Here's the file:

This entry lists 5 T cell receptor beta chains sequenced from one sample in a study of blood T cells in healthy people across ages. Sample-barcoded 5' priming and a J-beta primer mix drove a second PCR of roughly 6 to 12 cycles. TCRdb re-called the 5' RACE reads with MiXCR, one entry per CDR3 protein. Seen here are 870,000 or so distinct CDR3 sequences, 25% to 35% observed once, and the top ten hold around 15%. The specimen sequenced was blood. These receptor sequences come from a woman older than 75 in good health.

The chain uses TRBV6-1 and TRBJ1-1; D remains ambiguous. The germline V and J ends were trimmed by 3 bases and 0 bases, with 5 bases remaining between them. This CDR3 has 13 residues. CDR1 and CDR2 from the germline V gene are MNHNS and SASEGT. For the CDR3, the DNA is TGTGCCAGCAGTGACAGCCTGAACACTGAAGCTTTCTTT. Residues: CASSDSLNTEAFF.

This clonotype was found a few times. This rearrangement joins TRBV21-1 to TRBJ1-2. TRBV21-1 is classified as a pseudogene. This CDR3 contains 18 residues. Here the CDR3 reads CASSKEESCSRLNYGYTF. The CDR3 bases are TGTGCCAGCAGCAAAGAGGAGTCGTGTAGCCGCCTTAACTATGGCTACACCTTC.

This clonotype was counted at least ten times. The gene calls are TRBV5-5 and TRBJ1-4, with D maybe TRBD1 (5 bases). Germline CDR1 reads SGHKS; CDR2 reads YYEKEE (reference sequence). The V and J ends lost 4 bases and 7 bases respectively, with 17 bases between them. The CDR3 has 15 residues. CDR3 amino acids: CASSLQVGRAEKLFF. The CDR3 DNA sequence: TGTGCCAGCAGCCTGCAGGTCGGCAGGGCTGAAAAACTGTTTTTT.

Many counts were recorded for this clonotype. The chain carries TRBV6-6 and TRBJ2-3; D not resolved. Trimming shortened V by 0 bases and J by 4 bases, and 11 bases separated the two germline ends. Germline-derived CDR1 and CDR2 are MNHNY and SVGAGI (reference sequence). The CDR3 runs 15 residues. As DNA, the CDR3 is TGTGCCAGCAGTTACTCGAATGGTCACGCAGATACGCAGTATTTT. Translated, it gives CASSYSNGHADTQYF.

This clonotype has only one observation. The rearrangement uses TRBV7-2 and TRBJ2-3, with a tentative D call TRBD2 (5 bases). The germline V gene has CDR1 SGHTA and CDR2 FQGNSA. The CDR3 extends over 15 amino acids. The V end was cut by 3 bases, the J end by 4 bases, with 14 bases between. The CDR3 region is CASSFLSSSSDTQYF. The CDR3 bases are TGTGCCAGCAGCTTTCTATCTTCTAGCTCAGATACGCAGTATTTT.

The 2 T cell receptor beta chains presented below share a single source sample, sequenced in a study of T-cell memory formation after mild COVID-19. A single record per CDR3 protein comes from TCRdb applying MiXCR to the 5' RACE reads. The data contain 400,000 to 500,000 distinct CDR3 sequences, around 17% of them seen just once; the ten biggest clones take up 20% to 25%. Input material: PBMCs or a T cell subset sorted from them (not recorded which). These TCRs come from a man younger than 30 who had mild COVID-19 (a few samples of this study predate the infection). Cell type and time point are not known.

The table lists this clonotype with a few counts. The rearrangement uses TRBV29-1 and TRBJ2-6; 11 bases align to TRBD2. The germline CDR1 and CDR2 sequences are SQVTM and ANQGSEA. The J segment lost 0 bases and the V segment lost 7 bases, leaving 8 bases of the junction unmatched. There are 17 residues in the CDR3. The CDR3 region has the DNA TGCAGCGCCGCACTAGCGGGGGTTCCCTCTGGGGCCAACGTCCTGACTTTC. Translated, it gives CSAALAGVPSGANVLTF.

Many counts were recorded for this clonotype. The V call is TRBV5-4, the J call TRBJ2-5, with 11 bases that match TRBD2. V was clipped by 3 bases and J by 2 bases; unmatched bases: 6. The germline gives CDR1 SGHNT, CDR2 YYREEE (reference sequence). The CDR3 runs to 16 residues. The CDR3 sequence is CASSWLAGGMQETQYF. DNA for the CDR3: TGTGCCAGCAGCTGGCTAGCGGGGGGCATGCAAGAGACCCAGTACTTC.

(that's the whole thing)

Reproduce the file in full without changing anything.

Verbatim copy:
This entry lists 5 T cell receptor beta chains sequenced from one sample in a study of blood T cells in healthy people across ages. Sample-barcoded 5' priming and a J-beta primer mix drove a second PCR of roughly 6 to 12 cycles. TCRdb re-called the 5' RACE reads with MiXCR, one entry per CDR3 protein. Seen here are 870,000 or so distinct CDR3 sequences, 25% to 35% observed once, and the top ten hold around 15%. The specimen sequenced was blood. These receptor sequences come from a woman older than 75 in good health.

The chain uses TRBV6-1 and TRBJ1-1; D remains ambiguous. The germline V and J ends were trimmed by 3 bases and 0 bases, with 5 bases remaining between them. This CDR3 has 13 residues. CDR1 and CDR2 from the germline V gene are MNHNS and SASEGT. For the CDR3, the DNA is TGTGCCAGCAGTGACAGCCTGAACACTGAAGCTTTCTTT. Residues: CASSDSLNTEAFF.

This clonotype was found a few times. This rearrangement joins TRBV21-1 to TRBJ1-2. TRBV21-1 is classified as a pseudogene. This CDR3 contains 18 residues. Here the CDR3 reads CASSKEESCSRLNYGYTF. The CDR3 bases are TGTGCCAGCAGCAAAGAGGAGTCGTGTAGCCGCCTTAACTATGGCTACACCTTC.

This clonotype was counted at least ten times. The gene calls are TRBV5-5 and TRBJ1-4, with D maybe TRBD1 (5 bases). Germline CDR1 reads SGHKS; CDR2 reads YYEKEE (reference sequence). The V and J ends lost 4 bases and 7 bases respectively, with 17 bases between them. The CDR3 has 15 residues. CDR3 amino acids: CASSLQVGRAEKLFF. The CDR3 DNA sequence: TGTGCCAGCAGCCTGCAGGTCGGCAGGGCTGAAAAACTGTTTTTT.

Many counts were recorded for this clonotype. The chain carries TRBV6-6 and TRBJ2-3; D not resolved. Trimming shortened V by 0 bases and J by 4 bases, and 11 bases separated the two germline ends. Germline-derived CDR1 and CDR2 are MNHNY and SVGAGI (reference sequence). The CDR3 runs 15 residues. As DNA, the CDR3 is TGTGCCAGCAGTTACTCGAATGGTCACGCAGATACGCAGTATTTT. Translated, it gives CASSYSNGHADTQYF.

This clonotype has only one observation. The rearrangement uses TRBV7-2 and TRBJ2-3, with a tentative D call TRBD2 (5 bases). The germline V gene has CDR1 SGHTA and CDR2 FQGNSA. The CDR3 extends over 15 amino acids. The V end was cut by 3 bases, the J end by 4 bases, with 14 bases between. The CDR3 region is CASSFLSSSSDTQYF. The CDR3 bases are TGTGCCAGCAGCTTTCTATCTTCTAGCTCAGATACGCAGTATTTT.

The 2 T cell receptor beta chains presented below share a single source sample, sequenced in a study of T-cell memory formation after mild COVID-19. A single record per CDR3 protein comes from TCRdb applying MiXCR to the 5' RACE reads. The data contain 400,000 to 500,000 distinct CDR3 sequences, around 17% of them seen just once; the ten biggest clones take up 20% to 25%. Input material: PBMCs or a T cell subset sorted from them (not recorded which). These TCRs come from a man younger than 30 who had mild COVID-19 (a few samples of this study predate the infection). Cell type and time point are not known.

The table lists this clonotype with a few counts. The rearrangement uses TRBV29-1 and TRBJ2-6; 11 bases align to TRBD2. The germline CDR1 and CDR2 sequences are SQVTM and ANQGSEA. The J segment lost 0 bases and the V segment lost 7 bases, leaving 8 bases of the junction unmatched. There are 17 residues in the CDR3. The CDR3 region has the DNA TGCAGCGCCGCACTAGCGGGGGTTCCCTCTGGGGCCAACGTCCTGACTTTC. Translated, it gives CSAALAGVPSGANVLTF.

Many counts were recorded for this clonotype. The V call is TRBV5-4, the J call TRBJ2-5, with 11 bases that match TRBD2. V was clipped by 3 bases and J by 2 bases; unmatched bases: 6. The germline gives CDR1 SGHNT, CDR2 YYREEE (reference sequence). The CDR3 runs to 16 residues. The CDR3 sequence is CASSWLAGGMQETQYF. DNA for the CDR3: TGTGCCAGCAGCTGGCTAGCGGGGGGCATGCAAGAGACCCAGTACTTC.